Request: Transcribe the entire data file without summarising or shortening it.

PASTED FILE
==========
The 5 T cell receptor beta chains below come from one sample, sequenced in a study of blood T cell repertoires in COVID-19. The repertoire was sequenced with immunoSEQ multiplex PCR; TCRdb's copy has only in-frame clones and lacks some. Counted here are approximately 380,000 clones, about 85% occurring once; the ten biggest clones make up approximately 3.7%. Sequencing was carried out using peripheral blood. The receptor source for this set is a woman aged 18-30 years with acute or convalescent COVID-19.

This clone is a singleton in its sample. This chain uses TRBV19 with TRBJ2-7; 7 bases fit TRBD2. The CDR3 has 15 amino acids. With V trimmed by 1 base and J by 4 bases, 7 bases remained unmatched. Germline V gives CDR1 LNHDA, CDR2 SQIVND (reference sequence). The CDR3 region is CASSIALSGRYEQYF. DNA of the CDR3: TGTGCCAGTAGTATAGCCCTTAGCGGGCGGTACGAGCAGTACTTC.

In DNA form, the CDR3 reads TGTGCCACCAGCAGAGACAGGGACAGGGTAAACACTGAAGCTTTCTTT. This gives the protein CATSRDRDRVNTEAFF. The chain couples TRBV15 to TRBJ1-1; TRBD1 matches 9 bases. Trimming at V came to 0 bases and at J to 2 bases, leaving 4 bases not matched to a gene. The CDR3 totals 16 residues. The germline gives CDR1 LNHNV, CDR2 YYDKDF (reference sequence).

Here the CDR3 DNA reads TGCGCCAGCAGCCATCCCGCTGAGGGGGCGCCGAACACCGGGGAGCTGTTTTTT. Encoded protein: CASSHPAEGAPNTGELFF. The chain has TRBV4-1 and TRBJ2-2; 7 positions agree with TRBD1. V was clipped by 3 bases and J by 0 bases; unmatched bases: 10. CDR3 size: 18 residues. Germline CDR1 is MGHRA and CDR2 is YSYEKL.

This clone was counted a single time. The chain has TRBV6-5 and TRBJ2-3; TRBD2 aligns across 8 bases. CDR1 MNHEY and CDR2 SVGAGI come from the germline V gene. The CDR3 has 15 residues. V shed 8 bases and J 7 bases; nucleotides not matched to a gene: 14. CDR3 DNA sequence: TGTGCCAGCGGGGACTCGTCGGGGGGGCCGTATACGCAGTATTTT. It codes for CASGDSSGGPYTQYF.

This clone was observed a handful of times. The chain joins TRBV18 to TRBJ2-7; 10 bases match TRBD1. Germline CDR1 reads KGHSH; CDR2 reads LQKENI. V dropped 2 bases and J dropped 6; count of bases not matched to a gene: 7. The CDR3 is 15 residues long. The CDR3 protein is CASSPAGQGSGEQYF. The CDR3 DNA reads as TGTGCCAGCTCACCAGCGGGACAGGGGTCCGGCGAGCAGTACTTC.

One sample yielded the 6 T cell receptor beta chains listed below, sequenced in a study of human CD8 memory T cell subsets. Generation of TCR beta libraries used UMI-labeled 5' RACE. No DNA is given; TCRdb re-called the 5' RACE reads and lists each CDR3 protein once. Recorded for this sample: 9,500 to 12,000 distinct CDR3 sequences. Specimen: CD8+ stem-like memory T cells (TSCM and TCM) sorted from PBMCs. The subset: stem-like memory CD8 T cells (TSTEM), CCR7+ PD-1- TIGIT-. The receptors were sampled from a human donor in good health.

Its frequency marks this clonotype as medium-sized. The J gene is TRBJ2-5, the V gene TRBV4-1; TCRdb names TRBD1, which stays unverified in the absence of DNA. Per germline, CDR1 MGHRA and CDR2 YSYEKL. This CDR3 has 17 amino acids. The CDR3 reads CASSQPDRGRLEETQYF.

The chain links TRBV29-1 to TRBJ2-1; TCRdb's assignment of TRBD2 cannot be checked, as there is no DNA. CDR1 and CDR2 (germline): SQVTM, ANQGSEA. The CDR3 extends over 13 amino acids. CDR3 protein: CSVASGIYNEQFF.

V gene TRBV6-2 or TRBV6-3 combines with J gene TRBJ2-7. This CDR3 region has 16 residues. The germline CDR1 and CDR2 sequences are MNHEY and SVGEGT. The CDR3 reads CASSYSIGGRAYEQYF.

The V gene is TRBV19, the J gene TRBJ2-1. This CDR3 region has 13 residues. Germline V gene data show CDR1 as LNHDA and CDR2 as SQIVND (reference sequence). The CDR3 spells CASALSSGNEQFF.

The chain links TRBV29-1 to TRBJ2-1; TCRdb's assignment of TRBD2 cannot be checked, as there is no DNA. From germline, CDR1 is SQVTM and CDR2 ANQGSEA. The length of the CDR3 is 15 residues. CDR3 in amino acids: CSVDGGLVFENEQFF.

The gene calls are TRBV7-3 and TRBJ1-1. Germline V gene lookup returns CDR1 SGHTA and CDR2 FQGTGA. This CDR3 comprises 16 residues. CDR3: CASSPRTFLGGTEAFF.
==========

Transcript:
The 5 T cell receptor beta chains below come from one sample, sequenced in a study of blood T cell repertoires in COVID-19. The repertoire was sequenced with immunoSEQ multiplex PCR; TCRdb's copy has only in-frame clones and lacks some. Counted here are approximately 380,000 clones, about 85% occurring once; the ten biggest clones make up approximately 3.7%. Sequencing was carried out using peripheral blood. The receptor source for this set is a woman aged 18-30 years with acute or convalescent COVID-19.

This clone is a singleton in its sample. This chain uses TRBV19 with TRBJ2-7; 7 bases fit TRBD2. The CDR3 has 15 amino acids. With V trimmed by 1 base and J by 4 bases, 7 bases remained unmatched. Germline V gives CDR1 LNHDA, CDR2 SQIVND (reference sequence). The CDR3 region is CASSIALSGRYEQYF. DNA of the CDR3: TGTGCCAGTAGTATAGCCCTTAGCGGGCGGTACGAGCAGTACTTC.

In DNA form, the CDR3 reads TGTGCCACCAGCAGAGACAGGGACAGGGTAAACACTGAAGCTTTCTTT. This gives the protein CATSRDRDRVNTEAFF. The chain couples TRBV15 to TRBJ1-1; TRBD1 matches 9 bases. Trimming at V came to 0 bases and at J to 2 bases, leaving 4 bases not matched to a gene. The CDR3 totals 16 residues. The germline gives CDR1 LNHNV, CDR2 YYDKDF (reference sequence).

Here the CDR3 DNA reads TGCGCCAGCAGCCATCCCGCTGAGGGGGCGCCGAACACCGGGGAGCTGTTTTTT. Encoded protein: CASSHPAEGAPNTGELFF. The chain has TRBV4-1 and TRBJ2-2; 7 positions agree with TRBD1. V was clipped by 3 bases and J by 0 bases; unmatched bases: 10. CDR3 size: 18 residues. Germline CDR1 is MGHRA and CDR2 is YSYEKL.

This clone was counted a single time. The chain has TRBV6-5 and TRBJ2-3; TRBD2 aligns across 8 bases. CDR1 MNHEY and CDR2 SVGAGI come from the germline V gene. The CDR3 has 15 residues. V shed 8 bases and J 7 bases; nucleotides not matched to a gene: 14. CDR3 DNA sequence: TGTGCCAGCGGGGACTCGTCGGGGGGGCCGTATACGCAGTATTTT. It codes for CASGDSSGGPYTQYF.

This clone was observed a handful of times. The chain joins TRBV18 to TRBJ2-7; 10 bases match TRBD1. Germline CDR1 reads KGHSH; CDR2 reads LQKENI. V dropped 2 bases and J dropped 6; count of bases not matched to a gene: 7. The CDR3 is 15 residues long. The CDR3 protein is CASSPAGQGSGEQYF. The CDR3 DNA reads as TGTGCCAGCTCACCAGCGGGACAGGGGTCCGGCGAGCAGTACTTC.

One sample yielded the 6 T cell receptor beta chains listed below, sequenced in a study of human CD8 memory T cell subsets. Generation of TCR beta libraries used UMI-labeled 5' RACE. No DNA is given; TCRdb re-called the 5' RACE reads and lists each CDR3 protein once. Recorded for this sample: 9,500 to 12,000 distinct CDR3 sequences. Specimen: CD8+ stem-like memory T cells (TSCM and TCM) sorted from PBMCs. The subset: stem-like memory CD8 T cells (TSTEM), CCR7+ PD-1- TIGIT-. The receptors were sampled from a human donor in good health.

Its frequency marks this clonotype as medium-sized. The J gene is TRBJ2-5, the V gene TRBV4-1; TCRdb names TRBD1, which stays unverified in the absence of DNA. Per germline, CDR1 MGHRA and CDR2 YSYEKL. This CDR3 has 17 amino acids. The CDR3 reads CASSQPDRGRLEETQYF.

The chain links TRBV29-1 to TRBJ2-1; TCRdb's assignment of TRBD2 cannot be checked, as there is no DNA. CDR1 and CDR2 (germline): SQVTM, ANQGSEA. The CDR3 extends over 13 amino acids. CDR3 protein: CSVASGIYNEQFF.

V gene TRBV6-2 or TRBV6-3 combines with J gene TRBJ2-7. This CDR3 region has 16 residues. The germline CDR1 and CDR2 sequences are MNHEY and SVGEGT. The CDR3 reads CASSYSIGGRAYEQYF.

The V gene is TRBV19, the J gene TRBJ2-1. This CDR3 region has 13 residues. Germline V gene data show CDR1 as LNHDA and CDR2 as SQIVND (reference sequence). The CDR3 spells CASALSSGNEQFF.

The chain links TRBV29-1 to TRBJ2-1; TCRdb's assignment of TRBD2 cannot be checked, as there is no DNA. From germline, CDR1 is SQVTM and CDR2 ANQGSEA. The length of the CDR3 is 15 residues. CDR3 in amino acids: CSVDGGLVFENEQFF.

The gene calls are TRBV7-3 and TRBJ1-1. Germline V gene lookup returns CDR1 SGHTA and CDR2 FQGTGA. This CDR3 comprises 16 residues. CDR3: CASSPRTFLGGTEAFF.